Thursday, August 6, 2020
Sheep Trailing’s Real Heroes Sometimes Overlooked
Peruvian musicians were among those who made for a colorful Trailing of the Sheep Parade on Sunday.
Monday, October 15, 2018


Sheep Rancher John Peavey is fond of telling stories about the beloved border collies that have helped herd sheep for the Flat Top Sheep Ranch for what is now five generations.

An 11-month-old Jock became so frustrated with cattle that wanted to run around in circles rather than exit a corral that he leapt in the air, grabbing one by the nose and hanging on until it ran out of the corral leading others with it.

Another would stare at sheep until they broke down.

Lamb Chop shares a moment with longtime Trailing of the Sheep volunteer Ruth Leider.

And when another went missing, herders retraced their steps to find him lying next to an abandoned building where sheep had fallen into the window well and couldn’t get out. He had lain there for 24 hours without food and water waiting for someone to return to rescue the sheep he was entrusted with.

Those heroes were on view Sunday, herding the sheep between spectators on both sides of Main Street as the 22nd annual Trailing of the Sheep took place. But, chances are, no one paid attention to them as they focused on the wooly buggers moving through the streets like a giant amoeba.

Hundreds of people from 50 states and a couple dozen countries thronged Ketchum’s Main Street despite a cold wind blowing from the north to watch the trailing of 1,500 sheep through town as they moved from summer pastures in the meadows to winter ranges south of Bellevue.

It’s a practice that has been going on since Ketchum was the second largest sheep center in the world behind Sydney, Australia, in the early 1900s.

The Rev. Ken Brannon braves a potential stampede to bless the sheep to “be the best sheep you can be.”

But 30 years ago, Peavey noted, ranchers took sheep through back alleys at odd hours to try to keep  condominium owners from complaining. He and his wife Diane Josephy Peavey started the sheep trailing to acquaint the local populace with Sun Valley’s sheep heritage after bicyclists complained about their tires rolling over sheep turds on the bike path that had been built on top of the sheep driveway.

The spectacle, now considered one of the top festivals in the world, featured bagpipers, Basque dancers and Peruvian musicians as it rolled through Ketchum on Sunday.

Sheep wagons with white canvas tops rolled along on rubber tires—not the iron wheels they used to travel on.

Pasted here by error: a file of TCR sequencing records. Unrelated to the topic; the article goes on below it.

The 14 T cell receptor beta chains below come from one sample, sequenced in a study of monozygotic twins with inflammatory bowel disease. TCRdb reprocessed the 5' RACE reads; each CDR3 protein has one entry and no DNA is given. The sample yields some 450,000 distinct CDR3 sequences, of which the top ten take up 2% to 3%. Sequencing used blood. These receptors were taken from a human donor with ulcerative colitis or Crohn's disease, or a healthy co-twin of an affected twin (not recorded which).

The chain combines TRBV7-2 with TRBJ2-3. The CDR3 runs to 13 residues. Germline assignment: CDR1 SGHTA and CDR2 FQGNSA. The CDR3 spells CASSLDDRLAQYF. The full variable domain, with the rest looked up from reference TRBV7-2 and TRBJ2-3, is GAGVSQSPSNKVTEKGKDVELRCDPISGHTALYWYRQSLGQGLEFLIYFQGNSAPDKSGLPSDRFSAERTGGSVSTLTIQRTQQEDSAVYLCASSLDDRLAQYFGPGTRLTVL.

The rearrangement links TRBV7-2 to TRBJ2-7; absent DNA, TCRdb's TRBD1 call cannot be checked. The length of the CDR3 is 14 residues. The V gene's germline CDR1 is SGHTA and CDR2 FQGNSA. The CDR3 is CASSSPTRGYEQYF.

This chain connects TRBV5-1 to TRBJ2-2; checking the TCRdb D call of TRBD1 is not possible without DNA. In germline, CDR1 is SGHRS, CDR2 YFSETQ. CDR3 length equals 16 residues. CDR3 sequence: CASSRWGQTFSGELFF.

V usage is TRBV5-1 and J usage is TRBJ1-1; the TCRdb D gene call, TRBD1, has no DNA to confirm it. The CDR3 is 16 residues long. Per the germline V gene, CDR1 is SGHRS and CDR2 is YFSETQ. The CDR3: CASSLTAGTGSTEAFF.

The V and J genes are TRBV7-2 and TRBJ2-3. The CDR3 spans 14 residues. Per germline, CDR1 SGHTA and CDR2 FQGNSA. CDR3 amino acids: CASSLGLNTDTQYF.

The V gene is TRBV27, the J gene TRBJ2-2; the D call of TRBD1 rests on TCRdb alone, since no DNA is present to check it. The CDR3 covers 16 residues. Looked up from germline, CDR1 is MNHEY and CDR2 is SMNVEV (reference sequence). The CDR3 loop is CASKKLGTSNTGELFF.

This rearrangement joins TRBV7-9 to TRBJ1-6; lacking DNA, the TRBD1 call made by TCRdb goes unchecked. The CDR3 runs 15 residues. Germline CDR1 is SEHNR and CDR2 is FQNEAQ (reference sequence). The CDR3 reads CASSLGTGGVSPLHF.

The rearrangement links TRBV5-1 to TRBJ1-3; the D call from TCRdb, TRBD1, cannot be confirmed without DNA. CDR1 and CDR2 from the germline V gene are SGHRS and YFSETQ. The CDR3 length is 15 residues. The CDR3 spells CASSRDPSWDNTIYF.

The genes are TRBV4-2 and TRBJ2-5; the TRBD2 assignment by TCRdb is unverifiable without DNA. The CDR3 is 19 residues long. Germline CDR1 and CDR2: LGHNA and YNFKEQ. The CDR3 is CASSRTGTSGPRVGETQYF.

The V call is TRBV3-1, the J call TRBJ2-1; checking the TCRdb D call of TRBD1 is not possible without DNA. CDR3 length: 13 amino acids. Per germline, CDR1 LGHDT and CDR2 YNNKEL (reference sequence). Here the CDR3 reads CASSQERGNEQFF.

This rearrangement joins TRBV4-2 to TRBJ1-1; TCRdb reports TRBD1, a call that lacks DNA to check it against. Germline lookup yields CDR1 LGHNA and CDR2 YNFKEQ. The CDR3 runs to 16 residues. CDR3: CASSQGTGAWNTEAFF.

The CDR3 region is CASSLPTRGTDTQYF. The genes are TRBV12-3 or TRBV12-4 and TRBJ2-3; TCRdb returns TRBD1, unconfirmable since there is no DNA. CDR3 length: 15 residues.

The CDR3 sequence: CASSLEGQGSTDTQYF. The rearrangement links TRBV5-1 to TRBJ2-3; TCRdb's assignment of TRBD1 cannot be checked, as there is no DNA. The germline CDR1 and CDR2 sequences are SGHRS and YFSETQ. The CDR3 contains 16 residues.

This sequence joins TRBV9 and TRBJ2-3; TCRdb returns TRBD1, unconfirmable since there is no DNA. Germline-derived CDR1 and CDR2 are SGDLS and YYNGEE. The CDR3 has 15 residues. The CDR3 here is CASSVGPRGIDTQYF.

A few pulled wagons behind them—a commissaries that hauled firewood, hay, water and staples like rice and potatoes for sheepherders watching over sheep in the mountains.

Girl Scouts came with their own sheep—on strings.

In days past, the wagons were pulled by teams of horses. When it was time to move, drivers would often race one another for a choice camping site by a creek.

“We don’t have teams of horses, anymore, and I miss them,” said Peavey.

Today’s sheepherders—most of whom come from Peru--can stay for three years before they have to return to their country of origin. They can return to the United States three months later.

“Everyone wants to come back, which is wonderful for us because they know the country. We have the same crew year after year after year,” said Peavey. “Sometimes we have soccer game between the Peruvians and the Mexicans who work in the fields.”

The Peruvian dancers featured a large contingent of children this year.

While the border collies steer the sheep, Tantra sheep dogs and Great Pyrenees dogs who weigh between 90 and 120 pounds, lumber along with the sheep protecting them from coyotes and other predators.

Despite the dogs, the Flat Top Ranch lost 10 lambs and a guard dog overnight this past summer to wolves, Peavey recounted. Herders removed the lambs from the herd, and the depredation stopped immediately as the wolves moved on to another sheep outfit, Peavey said.

“It’s easier for them to prey on 80-pound lambs than 285-pound ewes,” he added.

Appearing before hundreds of humans lining the streets after a summer in the backcountry, can be traumatic for the sheep, sending them running in circles, jumping over one another, even trying to take detours off the parade route.

"The parade isn’t choreographed, you know,” Ketchum resident Jack Williams told a young man from the Bay area. "Once you  release the sheep, you can’t stop them.”

The sheep were well behaved, however, acting as if they had followed a well choreographed routine.

And Flat Top Rancher John Peavey was well pleased.

"I heard from people that they loved connecting with things that can disappear. This festival has become huge for reconnecting people with the land, with a way of life many no longer are connected to."



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